Last year’s Nvidia GTX 1060 was a mid-range champion that offered smooth and stable frame rates for a flawless 1080P gaming. Not only was it chasing the coat-tails of its big brother, the Nvidia GTX 1070, but it also locked horns with the AMD Radeon RX 580. The 6GB version of GTX 1060 was on top of the list of my recommendations for 1080P gaming builds.
It’s 2019 and enter the new RTX 2060, a successor to one of my favorites. The new card is based on Nvidia’s new Turing architecture, and it sits right below the more expensive RTX 2070, RTX 2080 and RTX 2080 Ti in Nvidia’s current lineup of GPUs. We had a great time reviewing the RTX 2080 last year, and now, I am equally excited to put the new RTX 2060 through its paces.
I have been using the Founders Edition of the RTX 2060 GPU that carries a price tag of Rs. 31,000. It’s the cheapest RTX card out there, and it’s also your gateway to the world of real-time ray tracing. But is it a big enough upgrade to be worthy of your attention and wallet? That’s what we are here to find out:
Nvidia GeForce RTX 2060 Founders Edition Specs
Before we get started with the review and dip our toes into some benchmarks, let’s talk numbers, shall we? Here are the key specs that should give you an idea of what we are dealing with –
|Memory Clock||14Gbps GDDR6|
|Memory Bus Width||192-bit|
Nvidia GeForce RTX 2060: What’s in the Box
As is the case with many other GPUs, the box contents are fairly minimal when it comes to the RTX 2060 Founders Edition. Inside the box, you’ll get the GPU itself along with a standard set of booklets which you’ll end up ignoring if you know your way around computers.
- Nvidia GeForce RTX 2060 Founders Edition
- Quick Start Guide
- Support Guide
Nvidia GeForce RTX 2060 Design and Build Quality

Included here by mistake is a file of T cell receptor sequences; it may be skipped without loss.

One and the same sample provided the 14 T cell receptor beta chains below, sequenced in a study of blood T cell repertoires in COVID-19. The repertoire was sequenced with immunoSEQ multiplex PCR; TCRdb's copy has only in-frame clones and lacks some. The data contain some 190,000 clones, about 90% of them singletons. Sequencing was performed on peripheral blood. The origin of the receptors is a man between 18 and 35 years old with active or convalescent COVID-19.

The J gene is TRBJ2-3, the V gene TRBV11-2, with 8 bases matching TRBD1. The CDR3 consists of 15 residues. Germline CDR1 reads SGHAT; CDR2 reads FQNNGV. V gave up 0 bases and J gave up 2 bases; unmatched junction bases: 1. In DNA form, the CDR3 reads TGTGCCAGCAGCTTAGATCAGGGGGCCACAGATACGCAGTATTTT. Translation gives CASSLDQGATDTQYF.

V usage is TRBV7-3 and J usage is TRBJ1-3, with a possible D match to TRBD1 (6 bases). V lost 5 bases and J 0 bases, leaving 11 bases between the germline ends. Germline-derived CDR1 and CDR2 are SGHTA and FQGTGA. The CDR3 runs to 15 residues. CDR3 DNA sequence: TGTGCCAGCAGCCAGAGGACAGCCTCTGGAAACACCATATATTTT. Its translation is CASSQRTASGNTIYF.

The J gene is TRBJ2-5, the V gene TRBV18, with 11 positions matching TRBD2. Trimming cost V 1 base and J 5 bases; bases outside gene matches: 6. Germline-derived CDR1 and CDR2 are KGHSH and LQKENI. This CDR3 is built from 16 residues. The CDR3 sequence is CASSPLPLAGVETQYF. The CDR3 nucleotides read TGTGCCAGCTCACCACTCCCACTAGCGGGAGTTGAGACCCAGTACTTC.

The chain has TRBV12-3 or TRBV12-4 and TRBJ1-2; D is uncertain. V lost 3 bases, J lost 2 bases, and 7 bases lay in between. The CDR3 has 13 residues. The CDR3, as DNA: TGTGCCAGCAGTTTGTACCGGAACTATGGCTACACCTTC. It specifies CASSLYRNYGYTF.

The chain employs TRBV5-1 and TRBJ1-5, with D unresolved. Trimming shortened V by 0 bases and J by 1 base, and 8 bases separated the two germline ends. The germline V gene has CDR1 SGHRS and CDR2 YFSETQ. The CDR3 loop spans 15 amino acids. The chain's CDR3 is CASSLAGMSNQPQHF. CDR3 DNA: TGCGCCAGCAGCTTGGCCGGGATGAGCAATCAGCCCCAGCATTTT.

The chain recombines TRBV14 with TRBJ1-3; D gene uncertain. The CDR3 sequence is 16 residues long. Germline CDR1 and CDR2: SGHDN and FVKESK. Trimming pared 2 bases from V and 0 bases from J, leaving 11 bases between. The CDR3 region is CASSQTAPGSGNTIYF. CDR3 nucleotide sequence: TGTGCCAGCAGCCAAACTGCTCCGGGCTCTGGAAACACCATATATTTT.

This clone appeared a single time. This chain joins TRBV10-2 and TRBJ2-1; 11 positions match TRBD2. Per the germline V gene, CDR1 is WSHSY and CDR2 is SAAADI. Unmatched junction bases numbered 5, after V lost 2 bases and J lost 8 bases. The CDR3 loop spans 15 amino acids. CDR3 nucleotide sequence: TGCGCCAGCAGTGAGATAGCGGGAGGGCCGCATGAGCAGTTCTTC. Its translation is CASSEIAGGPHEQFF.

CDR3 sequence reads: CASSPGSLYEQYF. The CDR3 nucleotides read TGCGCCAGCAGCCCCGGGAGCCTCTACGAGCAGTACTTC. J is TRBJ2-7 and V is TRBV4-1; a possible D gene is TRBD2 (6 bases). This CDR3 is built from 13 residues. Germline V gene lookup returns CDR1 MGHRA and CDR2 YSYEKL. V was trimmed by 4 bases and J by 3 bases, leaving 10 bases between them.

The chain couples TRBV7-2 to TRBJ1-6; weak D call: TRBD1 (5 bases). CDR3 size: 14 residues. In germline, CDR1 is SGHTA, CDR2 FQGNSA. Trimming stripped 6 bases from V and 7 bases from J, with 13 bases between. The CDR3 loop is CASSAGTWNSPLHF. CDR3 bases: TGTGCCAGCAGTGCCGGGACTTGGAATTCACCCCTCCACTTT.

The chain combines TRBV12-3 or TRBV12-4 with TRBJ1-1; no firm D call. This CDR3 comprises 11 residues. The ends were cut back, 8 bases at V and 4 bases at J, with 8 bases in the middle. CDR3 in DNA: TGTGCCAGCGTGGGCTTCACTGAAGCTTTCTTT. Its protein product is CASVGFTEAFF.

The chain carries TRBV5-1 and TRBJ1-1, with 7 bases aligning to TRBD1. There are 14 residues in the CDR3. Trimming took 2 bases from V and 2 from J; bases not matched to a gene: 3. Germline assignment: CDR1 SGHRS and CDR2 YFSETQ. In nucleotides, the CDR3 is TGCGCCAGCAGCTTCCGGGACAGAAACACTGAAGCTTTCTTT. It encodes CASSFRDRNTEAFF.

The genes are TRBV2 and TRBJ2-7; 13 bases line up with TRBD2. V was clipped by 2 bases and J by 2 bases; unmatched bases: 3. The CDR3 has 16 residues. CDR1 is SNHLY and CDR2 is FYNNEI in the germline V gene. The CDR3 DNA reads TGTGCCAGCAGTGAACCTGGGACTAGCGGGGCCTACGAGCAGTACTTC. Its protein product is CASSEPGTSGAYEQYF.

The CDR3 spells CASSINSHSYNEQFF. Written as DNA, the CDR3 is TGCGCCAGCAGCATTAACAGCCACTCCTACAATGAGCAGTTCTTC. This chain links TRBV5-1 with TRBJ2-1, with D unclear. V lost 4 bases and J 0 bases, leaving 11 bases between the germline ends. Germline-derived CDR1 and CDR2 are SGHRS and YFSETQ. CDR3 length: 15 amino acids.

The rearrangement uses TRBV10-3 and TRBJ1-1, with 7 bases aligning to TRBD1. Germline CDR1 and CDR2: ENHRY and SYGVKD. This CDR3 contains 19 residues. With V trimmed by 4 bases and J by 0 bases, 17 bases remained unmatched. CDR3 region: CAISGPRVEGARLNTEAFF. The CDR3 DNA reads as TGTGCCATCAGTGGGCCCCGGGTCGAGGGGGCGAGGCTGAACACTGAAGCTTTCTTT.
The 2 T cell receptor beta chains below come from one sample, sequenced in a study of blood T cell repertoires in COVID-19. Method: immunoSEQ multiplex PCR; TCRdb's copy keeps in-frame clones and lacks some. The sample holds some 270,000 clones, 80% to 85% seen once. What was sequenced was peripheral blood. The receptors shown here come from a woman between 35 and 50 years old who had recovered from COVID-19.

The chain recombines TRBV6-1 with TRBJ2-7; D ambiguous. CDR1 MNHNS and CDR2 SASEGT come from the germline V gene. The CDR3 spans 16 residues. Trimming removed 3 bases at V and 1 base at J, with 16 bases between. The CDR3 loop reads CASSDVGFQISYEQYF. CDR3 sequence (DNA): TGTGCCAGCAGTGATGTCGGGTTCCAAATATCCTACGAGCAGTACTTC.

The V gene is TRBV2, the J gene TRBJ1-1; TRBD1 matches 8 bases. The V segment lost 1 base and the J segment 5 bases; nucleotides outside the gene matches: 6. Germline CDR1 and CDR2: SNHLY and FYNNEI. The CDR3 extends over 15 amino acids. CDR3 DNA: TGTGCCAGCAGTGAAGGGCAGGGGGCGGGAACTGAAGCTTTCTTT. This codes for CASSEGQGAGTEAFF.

Although the GPU is going to rest inside your PC, it’s essential that your card looks good and has glowing lights to make it look pretty when you peek inside through the cabinet window. Well, I am happy to report that the RTX 2060 looks and feels premium.
It follows the same design language as the other Founders Edition cards, and it looks identical to the other RTX cards. Much like the other cards in the lineup, 2060 also sports two fans to keep things cool while rendering demanding AAA titles like Battlefield V. I’ll talk more about the thermals later in this review.
Just like the RTX 2070 GPU, the RTX 2060 Founders Edition has a single 8-pin power connector on the front of the card. As you can see, it also lacks the NVLink SLI connectors as only the RTX 2080 and above support SLI. Around the back, you’ll see two DisplayPorts, a USB-C (for VirtualLink) and an HDMI 2.0 input.
No, I didn’t forget the GeForce RTX logo that lights up in Nvidia’s signature green. Just look at that beauty:
Overall, I’d say that the RTX 2060 Founders Edition looks great and is a well-built card. Of course, a lot of third-party cards will start showing up with funkier lighting and design, but the Founders Edition card will always have a special place on my shelf. I’ve always been a huge fan of the design language of these Founders Edition cards and the RTX 2060 is no exception.
The RTX 2060 Founders Edition Looks Great and is well-built
Nvidia GeForce RTX 2060 Performance
Alright, it’s the numbers time. In the performance section, we’ll be taking a look at what the RTX 2060 is really capable of. By the time you’ll finish reading this part, you’ll know exactly what you’re actually getting with the RTX 2060.
All the RTX 2060 cards right now have 6GB of super-fast GDDR6 memory that’s clocked at 14Gbps. We’re looking at 1920 CUDA cores, which, if you’re keeping a track, is exactly the same number that you would get with the GTX 1070.
Despite having less memory (6GB vs 8GB on the GTX 1070), the RTX 2060 can rip through the data at a rate of 336GB/s. It’s significantly better than what you would get with, say the GTX 1070, and its Ti variant. We won’t be diving deep into a comparison here, but you’ll see how the RTX 2060 chews through most AAA titles without breaking a sweat.